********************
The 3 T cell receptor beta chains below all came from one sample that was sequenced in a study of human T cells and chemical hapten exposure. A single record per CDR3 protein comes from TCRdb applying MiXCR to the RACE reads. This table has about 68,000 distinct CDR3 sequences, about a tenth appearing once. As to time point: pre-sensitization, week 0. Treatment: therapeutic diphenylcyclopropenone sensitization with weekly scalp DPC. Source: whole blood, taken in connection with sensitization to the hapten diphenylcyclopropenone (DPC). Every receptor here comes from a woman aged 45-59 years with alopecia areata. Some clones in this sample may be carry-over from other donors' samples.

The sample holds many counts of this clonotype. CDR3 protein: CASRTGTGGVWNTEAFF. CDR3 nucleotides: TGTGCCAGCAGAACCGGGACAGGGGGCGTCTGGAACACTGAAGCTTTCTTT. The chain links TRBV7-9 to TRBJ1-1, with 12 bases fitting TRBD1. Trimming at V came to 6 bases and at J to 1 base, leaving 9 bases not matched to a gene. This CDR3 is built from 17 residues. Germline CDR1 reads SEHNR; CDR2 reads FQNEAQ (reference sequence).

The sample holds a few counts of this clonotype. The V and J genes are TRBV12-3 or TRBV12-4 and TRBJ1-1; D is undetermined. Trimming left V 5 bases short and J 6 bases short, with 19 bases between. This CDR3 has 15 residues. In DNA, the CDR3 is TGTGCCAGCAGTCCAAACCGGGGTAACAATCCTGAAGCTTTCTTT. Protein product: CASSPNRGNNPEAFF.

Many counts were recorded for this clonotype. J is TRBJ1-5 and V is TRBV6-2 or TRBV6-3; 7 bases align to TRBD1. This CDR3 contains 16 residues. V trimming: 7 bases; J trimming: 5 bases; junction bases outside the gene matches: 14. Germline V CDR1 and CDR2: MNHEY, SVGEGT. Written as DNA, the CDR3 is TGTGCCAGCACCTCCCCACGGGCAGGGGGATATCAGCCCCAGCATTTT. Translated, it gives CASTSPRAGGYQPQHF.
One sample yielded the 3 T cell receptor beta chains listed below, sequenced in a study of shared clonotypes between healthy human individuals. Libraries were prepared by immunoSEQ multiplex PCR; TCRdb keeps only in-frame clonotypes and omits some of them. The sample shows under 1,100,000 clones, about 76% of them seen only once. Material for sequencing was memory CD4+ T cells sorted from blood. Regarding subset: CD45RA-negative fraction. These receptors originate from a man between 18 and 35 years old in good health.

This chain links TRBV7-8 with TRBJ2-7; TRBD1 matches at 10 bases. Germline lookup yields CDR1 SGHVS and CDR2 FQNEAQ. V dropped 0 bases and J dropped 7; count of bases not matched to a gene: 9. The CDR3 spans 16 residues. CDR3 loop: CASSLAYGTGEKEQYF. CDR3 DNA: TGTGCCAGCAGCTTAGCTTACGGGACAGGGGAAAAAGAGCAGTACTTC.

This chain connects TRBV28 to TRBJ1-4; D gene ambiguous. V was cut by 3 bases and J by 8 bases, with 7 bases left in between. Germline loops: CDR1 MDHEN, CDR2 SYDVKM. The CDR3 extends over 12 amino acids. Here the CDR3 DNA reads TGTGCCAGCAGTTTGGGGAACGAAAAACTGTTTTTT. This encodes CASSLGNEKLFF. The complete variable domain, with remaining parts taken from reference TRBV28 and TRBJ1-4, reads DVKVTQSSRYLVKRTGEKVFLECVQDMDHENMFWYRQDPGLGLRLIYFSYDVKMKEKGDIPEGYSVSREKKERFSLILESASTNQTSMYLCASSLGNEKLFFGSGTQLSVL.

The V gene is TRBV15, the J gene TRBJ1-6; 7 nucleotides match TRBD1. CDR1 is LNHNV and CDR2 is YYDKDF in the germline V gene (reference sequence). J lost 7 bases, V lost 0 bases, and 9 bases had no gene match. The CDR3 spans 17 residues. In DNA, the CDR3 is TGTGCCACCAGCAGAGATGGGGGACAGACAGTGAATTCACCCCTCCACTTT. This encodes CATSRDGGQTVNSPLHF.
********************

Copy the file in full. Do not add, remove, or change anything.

The 3 T cell receptor beta chains below all came from one sample that was sequenced in a study of human T cells and chemical hapten exposure. A single record per CDR3 protein comes from TCRdb applying MiXCR to the RACE reads. This table has about 68,000 distinct CDR3 sequences, about a tenth appearing once. As to time point: pre-sensitization, week 0. Treatment: therapeutic diphenylcyclopropenone sensitization with weekly scalp DPC. Source: whole blood, taken in connection with sensitization to the hapten diphenylcyclopropenone (DPC). Every receptor here comes from a woman aged 45-59 years with alopecia areata. Some clones in this sample may be carry-over from other donors' samples.

The sample holds many counts of this clonotype. CDR3 protein: CASRTGTGGVWNTEAFF. CDR3 nucleotides: TGTGCCAGCAGAACCGGGACAGGGGGCGTCTGGAACACTGAAGCTTTCTTT. The chain links TRBV7-9 to TRBJ1-1, with 12 bases fitting TRBD1. Trimming at V came to 6 bases and at J to 1 base, leaving 9 bases not matched to a gene. This CDR3 is built from 17 residues. Germline CDR1 reads SEHNR; CDR2 reads FQNEAQ (reference sequence).

The sample holds a few counts of this clonotype. The V and J genes are TRBV12-3 or TRBV12-4 and TRBJ1-1; D is undetermined. Trimming left V 5 bases short and J 6 bases short, with 19 bases between. This CDR3 has 15 residues. In DNA, the CDR3 is TGTGCCAGCAGTCCAAACCGGGGTAACAATCCTGAAGCTTTCTTT. Protein product: CASSPNRGNNPEAFF.

Many counts were recorded for this clonotype. J is TRBJ1-5 and V is TRBV6-2 or TRBV6-3; 7 bases align to TRBD1. This CDR3 contains 16 residues. V trimming: 7 bases; J trimming: 5 bases; junction bases outside the gene matches: 14. Germline V CDR1 and CDR2: MNHEY, SVGEGT. Written as DNA, the CDR3 is TGTGCCAGCACCTCCCCACGGGCAGGGGGATATCAGCCCCAGCATTTT. Translated, it gives CASTSPRAGGYQPQHF.
One sample yielded the 3 T cell receptor beta chains listed below, sequenced in a study of shared clonotypes between healthy human individuals. Libraries were prepared by immunoSEQ multiplex PCR; TCRdb keeps only in-frame clonotypes and omits some of them. The sample shows under 1,100,000 clones, about 76% of them seen only once. Material for sequencing was memory CD4+ T cells sorted from blood. Regarding subset: CD45RA-negative fraction. These receptors originate from a man between 18 and 35 years old in good health.

This chain links TRBV7-8 with TRBJ2-7; TRBD1 matches at 10 bases. Germline lookup yields CDR1 SGHVS and CDR2 FQNEAQ. V dropped 0 bases and J dropped 7; count of bases not matched to a gene: 9. The CDR3 spans 16 residues. CDR3 loop: CASSLAYGTGEKEQYF. CDR3 DNA: TGTGCCAGCAGCTTAGCTTACGGGACAGGGGAAAAAGAGCAGTACTTC.

This chain connects TRBV28 to TRBJ1-4; D gene ambiguous. V was cut by 3 bases and J by 8 bases, with 7 bases left in between. Germline loops: CDR1 MDHEN, CDR2 SYDVKM. The CDR3 extends over 12 amino acids. Here the CDR3 DNA reads TGTGCCAGCAGTTTGGGGAACGAAAAACTGTTTTTT. This encodes CASSLGNEKLFF. The complete variable domain, with remaining parts taken from reference TRBV28 and TRBJ1-4, reads DVKVTQSSRYLVKRTGEKVFLECVQDMDHENMFWYRQDPGLGLRLIYFSYDVKMKEKGDIPEGYSVSREKKERFSLILESASTNQTSMYLCASSLGNEKLFFGSGTQLSVL.

The V gene is TRBV15, the J gene TRBJ1-6; 7 nucleotides match TRBD1. CDR1 is LNHNV and CDR2 is YYDKDF in the germline V gene (reference sequence). J lost 7 bases, V lost 0 bases, and 9 bases had no gene match. The CDR3 spans 17 residues. In DNA, the CDR3 is TGTGCCACCAGCAGAGATGGGGGACAGACAGTGAATTCACCCCTCCACTTT. This encodes CATSRDGGQTVNSPLHF.